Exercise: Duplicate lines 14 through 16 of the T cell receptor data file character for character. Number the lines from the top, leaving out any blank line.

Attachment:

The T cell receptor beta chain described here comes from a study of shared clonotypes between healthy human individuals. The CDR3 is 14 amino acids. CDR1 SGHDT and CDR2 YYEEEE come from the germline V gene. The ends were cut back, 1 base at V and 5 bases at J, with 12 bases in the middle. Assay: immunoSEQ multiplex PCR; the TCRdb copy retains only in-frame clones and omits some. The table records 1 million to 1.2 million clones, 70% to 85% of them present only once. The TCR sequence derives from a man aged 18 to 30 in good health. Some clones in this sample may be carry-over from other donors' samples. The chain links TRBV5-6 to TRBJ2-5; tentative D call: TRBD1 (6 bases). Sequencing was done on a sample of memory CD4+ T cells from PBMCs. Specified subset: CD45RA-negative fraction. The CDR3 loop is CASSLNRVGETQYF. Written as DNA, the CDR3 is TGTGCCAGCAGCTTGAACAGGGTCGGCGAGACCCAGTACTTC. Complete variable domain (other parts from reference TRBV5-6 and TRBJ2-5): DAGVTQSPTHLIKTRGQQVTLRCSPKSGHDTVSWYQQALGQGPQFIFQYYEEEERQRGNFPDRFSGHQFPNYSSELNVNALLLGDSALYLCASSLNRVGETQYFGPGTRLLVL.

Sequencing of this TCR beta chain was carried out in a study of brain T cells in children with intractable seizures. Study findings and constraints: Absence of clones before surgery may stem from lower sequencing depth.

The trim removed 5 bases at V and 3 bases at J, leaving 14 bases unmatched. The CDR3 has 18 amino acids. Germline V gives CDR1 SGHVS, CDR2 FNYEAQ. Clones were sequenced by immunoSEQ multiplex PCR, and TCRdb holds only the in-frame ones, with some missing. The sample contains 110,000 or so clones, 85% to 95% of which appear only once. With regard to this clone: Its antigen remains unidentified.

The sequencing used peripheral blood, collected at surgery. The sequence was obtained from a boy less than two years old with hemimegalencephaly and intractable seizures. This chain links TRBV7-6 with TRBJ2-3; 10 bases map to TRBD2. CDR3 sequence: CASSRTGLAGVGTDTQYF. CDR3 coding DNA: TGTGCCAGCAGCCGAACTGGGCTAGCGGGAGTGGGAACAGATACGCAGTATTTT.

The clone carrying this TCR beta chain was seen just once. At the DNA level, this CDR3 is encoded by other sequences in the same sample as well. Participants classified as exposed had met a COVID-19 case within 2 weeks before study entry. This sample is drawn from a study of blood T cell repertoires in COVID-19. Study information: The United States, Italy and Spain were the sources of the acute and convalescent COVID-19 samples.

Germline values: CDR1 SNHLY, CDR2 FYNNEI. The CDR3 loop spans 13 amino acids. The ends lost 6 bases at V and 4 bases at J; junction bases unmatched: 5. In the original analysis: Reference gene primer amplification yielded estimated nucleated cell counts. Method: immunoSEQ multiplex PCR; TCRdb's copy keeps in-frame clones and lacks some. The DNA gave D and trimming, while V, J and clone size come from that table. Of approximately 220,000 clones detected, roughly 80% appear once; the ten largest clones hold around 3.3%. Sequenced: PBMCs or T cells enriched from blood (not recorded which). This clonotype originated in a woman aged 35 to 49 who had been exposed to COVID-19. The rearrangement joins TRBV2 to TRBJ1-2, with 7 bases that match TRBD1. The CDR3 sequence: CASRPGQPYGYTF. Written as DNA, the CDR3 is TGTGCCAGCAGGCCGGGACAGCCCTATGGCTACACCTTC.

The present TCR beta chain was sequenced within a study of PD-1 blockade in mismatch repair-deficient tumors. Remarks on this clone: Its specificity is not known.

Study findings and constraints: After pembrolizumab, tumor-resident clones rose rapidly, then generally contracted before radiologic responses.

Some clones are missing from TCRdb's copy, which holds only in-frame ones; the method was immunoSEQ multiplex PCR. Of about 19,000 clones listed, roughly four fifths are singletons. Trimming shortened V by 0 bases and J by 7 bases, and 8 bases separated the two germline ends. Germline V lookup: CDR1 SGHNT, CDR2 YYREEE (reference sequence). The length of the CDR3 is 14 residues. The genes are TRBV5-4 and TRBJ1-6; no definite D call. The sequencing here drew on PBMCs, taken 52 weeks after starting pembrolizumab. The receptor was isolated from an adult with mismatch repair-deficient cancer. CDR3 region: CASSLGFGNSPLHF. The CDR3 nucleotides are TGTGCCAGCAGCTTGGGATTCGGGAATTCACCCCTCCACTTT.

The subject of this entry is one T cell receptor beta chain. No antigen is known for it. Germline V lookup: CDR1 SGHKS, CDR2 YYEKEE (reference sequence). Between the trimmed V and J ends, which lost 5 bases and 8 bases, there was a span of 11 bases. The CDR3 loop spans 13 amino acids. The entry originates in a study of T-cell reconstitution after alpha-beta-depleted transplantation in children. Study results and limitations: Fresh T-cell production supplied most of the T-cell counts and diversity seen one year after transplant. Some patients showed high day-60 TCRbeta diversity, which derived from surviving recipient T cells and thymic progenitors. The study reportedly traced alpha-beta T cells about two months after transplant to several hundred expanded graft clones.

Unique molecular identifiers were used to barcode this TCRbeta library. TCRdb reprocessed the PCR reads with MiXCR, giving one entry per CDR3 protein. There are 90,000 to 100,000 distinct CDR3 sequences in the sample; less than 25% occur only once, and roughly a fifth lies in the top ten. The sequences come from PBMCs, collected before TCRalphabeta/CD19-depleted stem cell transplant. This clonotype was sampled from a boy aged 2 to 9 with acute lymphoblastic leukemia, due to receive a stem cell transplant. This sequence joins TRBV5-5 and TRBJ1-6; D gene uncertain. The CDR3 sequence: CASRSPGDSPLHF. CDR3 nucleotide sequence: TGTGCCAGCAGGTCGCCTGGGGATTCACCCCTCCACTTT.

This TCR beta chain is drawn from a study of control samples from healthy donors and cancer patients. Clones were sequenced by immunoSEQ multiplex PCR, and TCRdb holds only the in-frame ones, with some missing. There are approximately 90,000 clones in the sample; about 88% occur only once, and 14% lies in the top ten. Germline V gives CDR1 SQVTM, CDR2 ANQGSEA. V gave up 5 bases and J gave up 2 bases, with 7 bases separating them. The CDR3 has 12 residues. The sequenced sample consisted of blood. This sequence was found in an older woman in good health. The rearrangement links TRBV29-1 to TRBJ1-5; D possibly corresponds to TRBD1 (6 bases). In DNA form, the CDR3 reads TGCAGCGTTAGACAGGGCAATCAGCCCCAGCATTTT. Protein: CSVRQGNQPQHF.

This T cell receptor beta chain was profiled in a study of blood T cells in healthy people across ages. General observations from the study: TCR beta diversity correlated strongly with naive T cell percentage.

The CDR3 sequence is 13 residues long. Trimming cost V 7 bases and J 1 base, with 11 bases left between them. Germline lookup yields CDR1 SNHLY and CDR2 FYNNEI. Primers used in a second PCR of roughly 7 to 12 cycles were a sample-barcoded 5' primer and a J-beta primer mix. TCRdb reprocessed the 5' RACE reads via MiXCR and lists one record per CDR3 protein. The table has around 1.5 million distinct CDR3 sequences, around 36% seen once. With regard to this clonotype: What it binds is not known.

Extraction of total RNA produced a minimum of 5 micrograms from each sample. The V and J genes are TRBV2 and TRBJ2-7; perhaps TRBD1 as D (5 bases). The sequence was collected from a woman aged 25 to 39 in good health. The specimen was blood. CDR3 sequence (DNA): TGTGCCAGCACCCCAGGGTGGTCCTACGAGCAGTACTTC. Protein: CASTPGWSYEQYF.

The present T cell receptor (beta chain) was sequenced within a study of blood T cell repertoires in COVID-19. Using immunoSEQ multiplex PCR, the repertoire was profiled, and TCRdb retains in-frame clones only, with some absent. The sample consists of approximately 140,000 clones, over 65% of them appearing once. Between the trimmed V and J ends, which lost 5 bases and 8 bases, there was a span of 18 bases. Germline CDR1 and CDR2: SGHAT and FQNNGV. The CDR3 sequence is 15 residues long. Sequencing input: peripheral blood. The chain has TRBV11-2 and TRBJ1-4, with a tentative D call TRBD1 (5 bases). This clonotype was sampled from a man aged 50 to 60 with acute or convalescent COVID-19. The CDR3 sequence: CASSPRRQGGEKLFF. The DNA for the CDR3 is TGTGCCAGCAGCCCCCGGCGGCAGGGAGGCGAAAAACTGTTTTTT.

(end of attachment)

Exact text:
The CDR3 sequence is 13 residues long. Trimming cost V 7 bases and J 1 base, with 11 bases left between them. Germline lookup yields CDR1 SNHLY and CDR2 FYNNEI. Primers used in a second PCR of roughly 7 to 12 cycles were a sample-barcoded 5' primer and a J-beta primer mix. TCRdb reprocessed the 5' RACE reads via MiXCR and lists one record per CDR3 protein. The table has around 1.5 million distinct CDR3 sequences, around 36% seen once. With regard to this clonotype: What it binds is not known.

Extraction of total RNA produced a minimum of 5 micrograms from each sample. The V and J genes are TRBV2 and TRBJ2-7; perhaps TRBD1 as D (5 bases). The sequence was collected from a woman aged 25 to 39 in good health. The specimen was blood. CDR3 sequence (DNA): TGTGCCAGCACCCCAGGGTGGTCCTACGAGCAGTACTTC. Protein: CASTPGWSYEQYF.

The present T cell receptor (beta chain) was sequenced within a study of blood T cell repertoires in COVID-19. Using immunoSEQ multiplex PCR, the repertoire was profiled, and TCRdb retains in-frame clones only, with some absent. The sample consists of approximately 140,000 clones, over 65% of them appearing once. Between the trimmed V and J ends, which lost 5 bases and 8 bases, there was a span of 18 bases. Germline CDR1 and CDR2: SGHAT and FQNNGV. The CDR3 sequence is 15 residues long. Sequencing input: peripheral blood. The chain has TRBV11-2 and TRBJ1-4, with a tentative D call TRBD1 (5 bases). This clonotype was sampled from a man aged 50 to 60 with acute or convalescent COVID-19. The CDR3 sequence: CASSPRRQGGEKLFF. The DNA for the CDR3 is TGTGCCAGCAGCCCCCGGCGGCAGGGAGGCGAAAAACTGTTTTTT.